Many states are struggling with a fundamental choice in improving at risk schools. Do you help communities to band together to bring resources and talent to struggling schools or does the state take over these schools and ‘fix’ them by turning them over to charter management companies?
Leigh Dingerson, a consultant with the Annenberg Institute compares state take over districts to community school approaches to improving achievement in at risk schools. The report was commissioned by the Southern Education Foundation.
One approach is to create community schools and the other is for the state take over of local schools. We have some community schools in Florida. Now, we have a legislative proposal for take over districts called ‘High Impact Charter Districts’. Note the word charter in the title. The state takes over struggling schools and turns them over to charter management firms. It assumes that communities do not have the will to solve problems and someone outside is needed. For legislatures, take over districts seem like the simpler solution. Hire some company to fix the problem–like call the plumber to stop a leak. There, problem solved! Of course, this approach takes the community out of the school, and the divisions grow deeper.
When the communities, parents, public agencies and schools collaborate, I think of it as putting the public back in public education. It may be more difficult to do than take over district solutions, but it can really work for all children, not just some.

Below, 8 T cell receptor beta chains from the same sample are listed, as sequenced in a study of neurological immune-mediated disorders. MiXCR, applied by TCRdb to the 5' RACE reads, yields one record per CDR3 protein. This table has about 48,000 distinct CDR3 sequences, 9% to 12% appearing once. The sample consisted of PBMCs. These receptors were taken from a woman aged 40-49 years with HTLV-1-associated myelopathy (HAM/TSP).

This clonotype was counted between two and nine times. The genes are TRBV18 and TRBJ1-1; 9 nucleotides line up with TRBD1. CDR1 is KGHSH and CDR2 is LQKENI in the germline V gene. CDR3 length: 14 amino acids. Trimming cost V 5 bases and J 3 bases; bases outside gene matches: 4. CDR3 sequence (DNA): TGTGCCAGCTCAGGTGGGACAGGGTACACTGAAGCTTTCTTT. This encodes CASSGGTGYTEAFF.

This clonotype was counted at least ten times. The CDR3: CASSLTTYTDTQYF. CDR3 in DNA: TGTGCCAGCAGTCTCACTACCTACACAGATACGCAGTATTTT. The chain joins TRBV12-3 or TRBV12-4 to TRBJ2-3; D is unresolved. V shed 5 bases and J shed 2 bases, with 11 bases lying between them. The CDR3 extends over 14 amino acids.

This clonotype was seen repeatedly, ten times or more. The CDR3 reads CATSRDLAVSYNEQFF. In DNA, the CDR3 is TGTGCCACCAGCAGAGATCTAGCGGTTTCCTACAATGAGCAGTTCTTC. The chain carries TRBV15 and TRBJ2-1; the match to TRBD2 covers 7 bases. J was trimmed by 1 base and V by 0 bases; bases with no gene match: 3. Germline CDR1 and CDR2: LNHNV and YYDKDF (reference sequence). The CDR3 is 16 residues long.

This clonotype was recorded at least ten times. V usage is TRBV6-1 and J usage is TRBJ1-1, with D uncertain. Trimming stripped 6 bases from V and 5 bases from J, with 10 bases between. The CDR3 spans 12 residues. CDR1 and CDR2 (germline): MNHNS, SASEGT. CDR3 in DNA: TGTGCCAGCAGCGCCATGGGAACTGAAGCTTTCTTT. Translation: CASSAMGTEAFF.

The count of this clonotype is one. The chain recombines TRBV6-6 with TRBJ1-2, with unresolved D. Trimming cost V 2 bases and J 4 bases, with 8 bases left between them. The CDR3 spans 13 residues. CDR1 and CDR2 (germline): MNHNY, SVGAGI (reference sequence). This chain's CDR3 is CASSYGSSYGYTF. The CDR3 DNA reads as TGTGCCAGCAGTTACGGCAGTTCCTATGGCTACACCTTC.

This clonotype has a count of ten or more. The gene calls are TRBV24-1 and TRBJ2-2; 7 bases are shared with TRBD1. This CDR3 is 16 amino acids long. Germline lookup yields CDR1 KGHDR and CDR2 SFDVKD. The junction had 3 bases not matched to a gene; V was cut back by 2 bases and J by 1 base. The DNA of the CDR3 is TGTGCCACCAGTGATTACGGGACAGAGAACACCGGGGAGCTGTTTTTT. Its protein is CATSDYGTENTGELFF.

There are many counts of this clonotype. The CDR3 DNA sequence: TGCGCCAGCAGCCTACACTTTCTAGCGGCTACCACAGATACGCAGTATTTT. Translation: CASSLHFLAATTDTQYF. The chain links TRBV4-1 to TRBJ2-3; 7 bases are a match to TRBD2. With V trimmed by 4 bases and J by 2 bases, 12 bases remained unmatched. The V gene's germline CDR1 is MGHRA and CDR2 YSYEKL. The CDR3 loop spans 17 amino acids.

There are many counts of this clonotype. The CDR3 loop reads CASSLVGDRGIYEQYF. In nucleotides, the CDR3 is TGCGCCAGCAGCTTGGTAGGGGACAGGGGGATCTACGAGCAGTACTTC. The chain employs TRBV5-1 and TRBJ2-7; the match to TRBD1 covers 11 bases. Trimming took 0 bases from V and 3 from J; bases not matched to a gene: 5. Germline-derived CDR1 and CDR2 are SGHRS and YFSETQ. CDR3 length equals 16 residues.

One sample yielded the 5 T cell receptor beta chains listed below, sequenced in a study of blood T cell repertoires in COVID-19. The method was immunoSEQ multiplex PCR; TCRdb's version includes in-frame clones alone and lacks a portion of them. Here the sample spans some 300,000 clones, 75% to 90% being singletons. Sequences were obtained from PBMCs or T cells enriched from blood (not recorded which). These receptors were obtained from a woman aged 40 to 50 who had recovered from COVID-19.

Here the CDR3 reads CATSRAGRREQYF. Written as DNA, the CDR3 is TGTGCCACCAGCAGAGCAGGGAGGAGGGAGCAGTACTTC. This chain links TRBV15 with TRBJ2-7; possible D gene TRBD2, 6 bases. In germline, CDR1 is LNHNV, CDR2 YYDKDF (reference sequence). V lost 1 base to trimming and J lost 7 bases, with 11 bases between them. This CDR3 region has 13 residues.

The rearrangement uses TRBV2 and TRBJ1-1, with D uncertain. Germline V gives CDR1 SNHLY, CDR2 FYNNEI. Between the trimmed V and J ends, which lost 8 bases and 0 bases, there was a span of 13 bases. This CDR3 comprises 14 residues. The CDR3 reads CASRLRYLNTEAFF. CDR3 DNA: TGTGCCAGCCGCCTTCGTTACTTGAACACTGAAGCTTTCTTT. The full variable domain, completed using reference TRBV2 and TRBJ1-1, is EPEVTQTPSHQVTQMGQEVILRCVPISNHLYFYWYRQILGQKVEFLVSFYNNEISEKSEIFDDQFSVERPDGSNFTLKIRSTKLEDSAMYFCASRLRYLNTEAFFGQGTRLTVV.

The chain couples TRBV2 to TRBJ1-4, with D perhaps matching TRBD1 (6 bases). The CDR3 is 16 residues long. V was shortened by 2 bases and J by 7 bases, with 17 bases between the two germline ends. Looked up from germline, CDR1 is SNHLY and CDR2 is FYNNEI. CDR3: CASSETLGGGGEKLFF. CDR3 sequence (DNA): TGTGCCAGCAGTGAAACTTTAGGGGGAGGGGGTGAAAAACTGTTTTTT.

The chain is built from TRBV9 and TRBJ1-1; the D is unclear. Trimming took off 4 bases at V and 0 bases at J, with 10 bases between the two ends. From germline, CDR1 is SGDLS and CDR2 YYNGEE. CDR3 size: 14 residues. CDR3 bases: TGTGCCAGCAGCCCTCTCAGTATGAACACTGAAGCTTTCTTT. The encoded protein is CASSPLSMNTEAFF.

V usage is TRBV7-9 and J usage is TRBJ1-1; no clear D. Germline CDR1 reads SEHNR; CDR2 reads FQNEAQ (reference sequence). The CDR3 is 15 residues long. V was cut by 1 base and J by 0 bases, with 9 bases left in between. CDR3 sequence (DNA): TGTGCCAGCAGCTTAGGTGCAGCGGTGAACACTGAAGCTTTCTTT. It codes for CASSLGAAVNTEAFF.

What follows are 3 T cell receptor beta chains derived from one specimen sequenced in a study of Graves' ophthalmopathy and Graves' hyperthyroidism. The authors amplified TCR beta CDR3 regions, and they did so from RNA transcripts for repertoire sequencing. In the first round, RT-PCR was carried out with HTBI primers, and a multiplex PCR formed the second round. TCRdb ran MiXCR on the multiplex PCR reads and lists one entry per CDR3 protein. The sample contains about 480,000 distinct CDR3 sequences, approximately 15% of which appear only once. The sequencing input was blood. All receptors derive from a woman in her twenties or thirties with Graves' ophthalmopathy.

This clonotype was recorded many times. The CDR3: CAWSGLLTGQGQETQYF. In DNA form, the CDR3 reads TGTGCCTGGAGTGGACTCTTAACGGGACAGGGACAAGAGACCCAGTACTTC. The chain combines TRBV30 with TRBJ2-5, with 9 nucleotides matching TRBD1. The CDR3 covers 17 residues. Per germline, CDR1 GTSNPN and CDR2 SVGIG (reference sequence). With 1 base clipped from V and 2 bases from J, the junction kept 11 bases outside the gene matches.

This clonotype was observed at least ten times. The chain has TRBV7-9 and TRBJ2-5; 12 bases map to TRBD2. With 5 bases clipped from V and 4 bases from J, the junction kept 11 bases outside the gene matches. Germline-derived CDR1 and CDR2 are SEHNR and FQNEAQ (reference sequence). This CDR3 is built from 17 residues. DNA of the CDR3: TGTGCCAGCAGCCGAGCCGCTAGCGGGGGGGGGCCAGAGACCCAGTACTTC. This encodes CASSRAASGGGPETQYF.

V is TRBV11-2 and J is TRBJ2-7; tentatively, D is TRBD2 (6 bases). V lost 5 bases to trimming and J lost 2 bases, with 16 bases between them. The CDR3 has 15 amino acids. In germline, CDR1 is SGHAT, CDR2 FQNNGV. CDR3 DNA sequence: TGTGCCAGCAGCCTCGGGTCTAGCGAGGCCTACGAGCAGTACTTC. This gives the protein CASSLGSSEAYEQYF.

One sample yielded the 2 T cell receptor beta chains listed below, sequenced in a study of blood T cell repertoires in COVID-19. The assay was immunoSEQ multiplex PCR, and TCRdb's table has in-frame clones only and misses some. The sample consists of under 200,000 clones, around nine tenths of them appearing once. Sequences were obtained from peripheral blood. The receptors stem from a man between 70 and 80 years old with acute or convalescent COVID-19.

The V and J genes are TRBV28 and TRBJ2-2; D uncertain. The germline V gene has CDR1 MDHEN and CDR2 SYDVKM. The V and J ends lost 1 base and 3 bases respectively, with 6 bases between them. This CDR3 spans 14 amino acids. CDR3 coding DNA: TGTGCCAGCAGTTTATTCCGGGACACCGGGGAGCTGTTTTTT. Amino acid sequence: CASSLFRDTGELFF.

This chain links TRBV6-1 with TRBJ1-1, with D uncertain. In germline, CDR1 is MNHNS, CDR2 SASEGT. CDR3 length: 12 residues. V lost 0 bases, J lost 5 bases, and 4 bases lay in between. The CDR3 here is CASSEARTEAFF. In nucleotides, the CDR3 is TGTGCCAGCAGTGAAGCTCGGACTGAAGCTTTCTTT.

Some excerpts from the report are illustrative:
When public schools become community hubs, offering services beyond the school day, creating strong learning cultures, providing safe and supportive environments for both students and educators–student outcomes improve. Across the country, states, districts, and individual schools are taking on the challenge of building ground up reform that works.
In Kentucky, a network of family resources and youth service centers that provide preschool programs, before and after school care, professional development for teachers, substance abuse programs and family literacy programs and more
In Clarke County, Georgia multiple partnerships with local nonprofit groups to prevent the ‘summer slide’ in learning, food insecurity, and to provide after school enrichment programs. All district schools have an IB middle school program, and gardens. Every child has a laptop. The superintendent is the National Superintendent of the Year!
Georgia’s legislature is considering a Opportunity District Bill much like the High Impact Charter District now being proposed in Florida. These measures take control away from districts. These are state take over schools much like those in Newark, New Orleans, Memphis, and Detroit that have concentrated poverty and large minority populations. The schools are either closed or turned in to charters. Parents feel disenfranchised. Achievement levels do not improve.
What makes a difference in helping children learn? Read the report on how schools achieve these strategies through a community school approach:
- Access to high quality preschool education
- Collaboration and stable school leadership
- Quality teachers and support
- Restorative practices and student centered learning environment
- Strong curriculum that is rigorous, rich and culturally relevant
- Wrap around support for students and their families
- Deep parent-community-school ties